If the Bill passes through Parliament, as I expect it will, I hope that it will be operated to the advantage of those who otherwise might suffer by delay. It will be on the Statute Book as a preventive measure, and its usefulness can be made or marred according to the degree of good will, diligence and enthusiasm of the members of local authorities, and their co-operation with the Government and those interested or affected parties. It has been thought in another place that possibly the Bill may not turn out to be as useful as one would like, but in the circumstances I do not think we can discuss that point here this afternoon.

I now turn to one or two points in the Bill which I think should be mentioned, and which at a later stage may require further consideration. Perhaps these points are already covered by what the noble Lord has said in regard to Government Amendments which we may expect. I have already said that some of my friends in another place were not very impressed with the usefulness of the Bill, and attempts lasting many days were made to improve it. But there were stumbling blocks—which I hope, from what the noble Lord said, now have been overcome—and much time was spent in arriving at the interpretation and meaning of words and sentences.

May I say a word or two about the various clauses of the Bill? In Clause 2 (1) no fewer than six sub-headings describe the powers which are given to local authorities. These seem pretty comprehensive, and I hope that they may be effective. It may be open to discussion whether those powers are correct, but I hope that they will be of assistance. Clause 3 carries those powers even further in respect of land outside the area of the local authority concerned.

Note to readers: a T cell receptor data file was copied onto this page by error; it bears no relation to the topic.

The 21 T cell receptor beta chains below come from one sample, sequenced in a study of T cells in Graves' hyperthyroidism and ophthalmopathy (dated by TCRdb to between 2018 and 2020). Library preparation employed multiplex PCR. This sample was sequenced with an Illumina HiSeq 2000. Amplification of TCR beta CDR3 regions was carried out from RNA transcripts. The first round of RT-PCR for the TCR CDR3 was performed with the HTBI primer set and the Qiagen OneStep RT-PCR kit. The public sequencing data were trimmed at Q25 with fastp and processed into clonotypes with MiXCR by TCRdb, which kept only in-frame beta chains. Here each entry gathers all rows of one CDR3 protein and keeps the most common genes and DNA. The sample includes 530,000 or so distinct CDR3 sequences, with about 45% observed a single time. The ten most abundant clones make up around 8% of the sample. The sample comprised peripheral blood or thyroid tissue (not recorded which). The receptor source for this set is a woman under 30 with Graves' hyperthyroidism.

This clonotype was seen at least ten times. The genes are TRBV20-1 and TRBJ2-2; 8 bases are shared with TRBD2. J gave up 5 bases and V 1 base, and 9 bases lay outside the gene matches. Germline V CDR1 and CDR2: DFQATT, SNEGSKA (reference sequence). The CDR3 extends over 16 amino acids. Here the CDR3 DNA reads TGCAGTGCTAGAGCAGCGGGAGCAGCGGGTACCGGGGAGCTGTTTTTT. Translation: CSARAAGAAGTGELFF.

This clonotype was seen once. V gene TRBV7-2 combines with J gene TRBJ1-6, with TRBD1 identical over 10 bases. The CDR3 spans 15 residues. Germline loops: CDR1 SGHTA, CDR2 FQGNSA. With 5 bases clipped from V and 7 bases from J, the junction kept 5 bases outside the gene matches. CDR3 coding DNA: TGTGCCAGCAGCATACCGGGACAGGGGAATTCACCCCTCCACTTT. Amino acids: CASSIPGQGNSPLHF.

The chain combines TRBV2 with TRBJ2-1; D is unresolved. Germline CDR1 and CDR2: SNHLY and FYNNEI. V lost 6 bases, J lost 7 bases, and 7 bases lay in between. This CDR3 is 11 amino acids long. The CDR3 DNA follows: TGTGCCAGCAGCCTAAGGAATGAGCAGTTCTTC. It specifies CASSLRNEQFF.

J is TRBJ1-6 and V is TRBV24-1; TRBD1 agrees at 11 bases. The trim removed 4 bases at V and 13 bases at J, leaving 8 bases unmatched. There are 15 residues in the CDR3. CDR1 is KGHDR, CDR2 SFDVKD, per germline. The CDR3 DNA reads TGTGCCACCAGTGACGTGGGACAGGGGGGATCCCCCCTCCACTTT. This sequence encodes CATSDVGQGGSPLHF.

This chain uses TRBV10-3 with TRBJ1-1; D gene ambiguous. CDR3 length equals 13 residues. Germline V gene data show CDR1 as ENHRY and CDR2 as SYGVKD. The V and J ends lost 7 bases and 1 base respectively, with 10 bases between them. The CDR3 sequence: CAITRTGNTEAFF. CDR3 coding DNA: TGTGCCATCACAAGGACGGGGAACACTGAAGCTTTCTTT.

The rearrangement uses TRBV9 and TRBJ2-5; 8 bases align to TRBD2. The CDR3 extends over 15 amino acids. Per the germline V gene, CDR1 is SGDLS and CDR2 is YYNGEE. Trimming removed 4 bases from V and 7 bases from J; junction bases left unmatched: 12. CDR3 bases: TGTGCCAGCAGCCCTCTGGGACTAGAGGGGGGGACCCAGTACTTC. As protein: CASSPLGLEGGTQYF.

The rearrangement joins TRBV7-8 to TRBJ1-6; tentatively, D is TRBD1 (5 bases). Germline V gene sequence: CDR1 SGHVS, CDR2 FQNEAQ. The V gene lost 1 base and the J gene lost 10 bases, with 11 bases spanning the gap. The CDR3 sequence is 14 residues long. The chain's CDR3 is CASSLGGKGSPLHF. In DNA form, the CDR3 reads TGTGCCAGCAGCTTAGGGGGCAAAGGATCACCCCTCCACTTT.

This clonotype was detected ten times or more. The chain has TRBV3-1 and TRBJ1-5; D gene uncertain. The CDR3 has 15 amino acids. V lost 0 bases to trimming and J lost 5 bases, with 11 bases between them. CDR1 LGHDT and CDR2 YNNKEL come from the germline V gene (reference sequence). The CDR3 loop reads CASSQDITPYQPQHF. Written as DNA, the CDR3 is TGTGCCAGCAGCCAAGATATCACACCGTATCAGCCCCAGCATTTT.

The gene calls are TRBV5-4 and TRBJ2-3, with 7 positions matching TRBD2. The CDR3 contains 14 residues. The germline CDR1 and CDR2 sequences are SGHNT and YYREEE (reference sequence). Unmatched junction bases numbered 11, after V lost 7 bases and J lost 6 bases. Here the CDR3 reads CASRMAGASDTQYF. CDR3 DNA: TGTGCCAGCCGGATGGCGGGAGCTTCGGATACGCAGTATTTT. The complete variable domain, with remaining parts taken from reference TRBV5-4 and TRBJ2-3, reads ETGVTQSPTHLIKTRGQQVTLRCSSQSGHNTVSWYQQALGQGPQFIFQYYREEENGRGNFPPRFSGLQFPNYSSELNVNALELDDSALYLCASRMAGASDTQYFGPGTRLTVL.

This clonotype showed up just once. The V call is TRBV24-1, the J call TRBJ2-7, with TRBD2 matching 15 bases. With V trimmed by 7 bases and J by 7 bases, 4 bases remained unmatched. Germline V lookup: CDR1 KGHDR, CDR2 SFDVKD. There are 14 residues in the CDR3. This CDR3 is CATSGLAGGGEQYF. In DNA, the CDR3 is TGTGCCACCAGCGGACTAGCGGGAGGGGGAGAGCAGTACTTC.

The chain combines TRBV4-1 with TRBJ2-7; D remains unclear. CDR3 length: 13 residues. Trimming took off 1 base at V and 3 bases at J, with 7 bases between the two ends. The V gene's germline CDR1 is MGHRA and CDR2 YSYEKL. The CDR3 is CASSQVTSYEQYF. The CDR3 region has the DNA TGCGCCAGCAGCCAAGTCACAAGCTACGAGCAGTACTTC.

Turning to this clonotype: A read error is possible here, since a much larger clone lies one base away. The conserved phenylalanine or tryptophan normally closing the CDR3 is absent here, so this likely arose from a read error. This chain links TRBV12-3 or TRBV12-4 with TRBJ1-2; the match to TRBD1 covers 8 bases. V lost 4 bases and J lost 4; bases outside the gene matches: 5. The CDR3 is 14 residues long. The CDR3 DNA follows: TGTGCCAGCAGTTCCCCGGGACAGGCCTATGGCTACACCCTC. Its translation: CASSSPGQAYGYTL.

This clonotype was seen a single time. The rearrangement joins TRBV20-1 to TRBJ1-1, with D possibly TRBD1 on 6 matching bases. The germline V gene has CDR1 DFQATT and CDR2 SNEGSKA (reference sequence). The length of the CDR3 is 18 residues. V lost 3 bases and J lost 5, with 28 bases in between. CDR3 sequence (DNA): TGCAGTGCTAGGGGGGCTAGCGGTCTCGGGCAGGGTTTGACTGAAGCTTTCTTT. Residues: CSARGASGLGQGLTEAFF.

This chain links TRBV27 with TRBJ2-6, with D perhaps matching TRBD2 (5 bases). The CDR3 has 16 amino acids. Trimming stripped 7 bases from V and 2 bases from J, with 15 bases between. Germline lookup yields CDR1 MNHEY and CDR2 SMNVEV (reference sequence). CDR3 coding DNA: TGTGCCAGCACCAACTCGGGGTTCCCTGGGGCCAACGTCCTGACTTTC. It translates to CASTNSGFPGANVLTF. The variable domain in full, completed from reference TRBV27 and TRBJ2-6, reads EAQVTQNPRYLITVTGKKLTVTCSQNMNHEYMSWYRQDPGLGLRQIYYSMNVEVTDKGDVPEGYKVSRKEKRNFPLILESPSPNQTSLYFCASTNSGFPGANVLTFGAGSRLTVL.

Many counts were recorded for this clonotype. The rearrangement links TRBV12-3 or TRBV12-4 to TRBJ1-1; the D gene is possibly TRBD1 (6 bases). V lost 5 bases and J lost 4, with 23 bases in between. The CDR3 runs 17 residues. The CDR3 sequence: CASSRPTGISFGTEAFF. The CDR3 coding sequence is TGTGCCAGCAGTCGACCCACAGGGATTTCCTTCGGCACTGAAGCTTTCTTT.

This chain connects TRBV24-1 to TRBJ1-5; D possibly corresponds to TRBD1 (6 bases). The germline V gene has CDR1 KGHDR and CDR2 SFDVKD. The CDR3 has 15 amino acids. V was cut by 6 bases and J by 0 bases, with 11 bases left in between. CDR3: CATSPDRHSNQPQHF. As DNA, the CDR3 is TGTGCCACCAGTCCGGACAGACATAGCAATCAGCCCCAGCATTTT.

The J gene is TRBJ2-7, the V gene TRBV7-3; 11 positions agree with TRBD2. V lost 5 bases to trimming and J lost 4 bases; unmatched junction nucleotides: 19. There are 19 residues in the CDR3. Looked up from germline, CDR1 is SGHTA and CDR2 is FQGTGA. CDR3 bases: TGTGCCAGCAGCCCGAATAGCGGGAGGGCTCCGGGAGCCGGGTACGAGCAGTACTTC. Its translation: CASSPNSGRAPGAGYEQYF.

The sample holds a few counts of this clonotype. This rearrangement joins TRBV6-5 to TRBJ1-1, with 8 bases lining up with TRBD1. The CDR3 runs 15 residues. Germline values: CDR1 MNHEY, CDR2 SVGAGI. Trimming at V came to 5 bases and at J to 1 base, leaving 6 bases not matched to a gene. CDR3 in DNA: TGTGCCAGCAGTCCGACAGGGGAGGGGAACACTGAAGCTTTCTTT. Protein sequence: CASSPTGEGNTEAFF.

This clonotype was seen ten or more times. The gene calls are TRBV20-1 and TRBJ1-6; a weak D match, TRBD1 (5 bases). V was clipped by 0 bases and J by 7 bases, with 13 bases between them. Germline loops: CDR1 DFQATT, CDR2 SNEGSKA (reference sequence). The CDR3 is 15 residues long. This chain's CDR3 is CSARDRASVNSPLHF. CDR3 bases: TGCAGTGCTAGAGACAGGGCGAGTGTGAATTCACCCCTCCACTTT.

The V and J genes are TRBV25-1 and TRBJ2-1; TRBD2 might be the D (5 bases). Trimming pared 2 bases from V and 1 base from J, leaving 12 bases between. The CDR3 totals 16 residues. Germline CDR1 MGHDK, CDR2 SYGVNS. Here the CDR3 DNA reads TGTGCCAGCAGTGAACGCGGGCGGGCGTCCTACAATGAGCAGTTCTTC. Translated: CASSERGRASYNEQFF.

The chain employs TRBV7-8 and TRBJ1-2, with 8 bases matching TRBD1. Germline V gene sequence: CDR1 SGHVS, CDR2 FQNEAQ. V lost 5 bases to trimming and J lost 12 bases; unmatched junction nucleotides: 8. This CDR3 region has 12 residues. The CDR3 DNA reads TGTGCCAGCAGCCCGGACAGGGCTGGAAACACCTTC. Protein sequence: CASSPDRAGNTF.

Primarily, the Bill seeks to prevent flooding of non-agricultural land, but I gather that, in certain circumstances, appropriate agricultural land, near or far, can be brought into the scheme. I hope I am correct in that, and certainly I think it should be so. I quite appreciate that if schemes were too confined in their influence they might understandably fail because of that limitation. The reason for flooding may not be found in the immediate non-agricultural area, on the outskirts or within the town, or the smaller confines of the villages. There seems to be some confusion in the Bill as to what work in connection with flood prevention can be classified as maintenance work, for which a local authority or some individual may be liable, and what would come within the category of a new prevention undertaking. This point may be material in any decision by a local authority with regard to the initiation of a scheme; and if doubts are still likely to arise a more detailed examination of the clauses of the Bill may clear up any possible misunderstanding. Perhaps that will be done at a later stage.

The question of sewers also creates some confusion in the Bill. They are exempted under Clause 2 (2), but reappear again in Clause 12, with a definition in the interpretation clause, Clause 15. Acquisition or use of land necessary for the carrying out of a scheme is provided for, and compensation is payable where damage is done or depreciation occurs. The long period of up to ten years is allowed in which claims can be lodged. This seems to be a generous length of time, and should satisfy all possible claimants. In the event of disagreement, arbitration by reference to the Lands Tribunal for Scotland is provided for.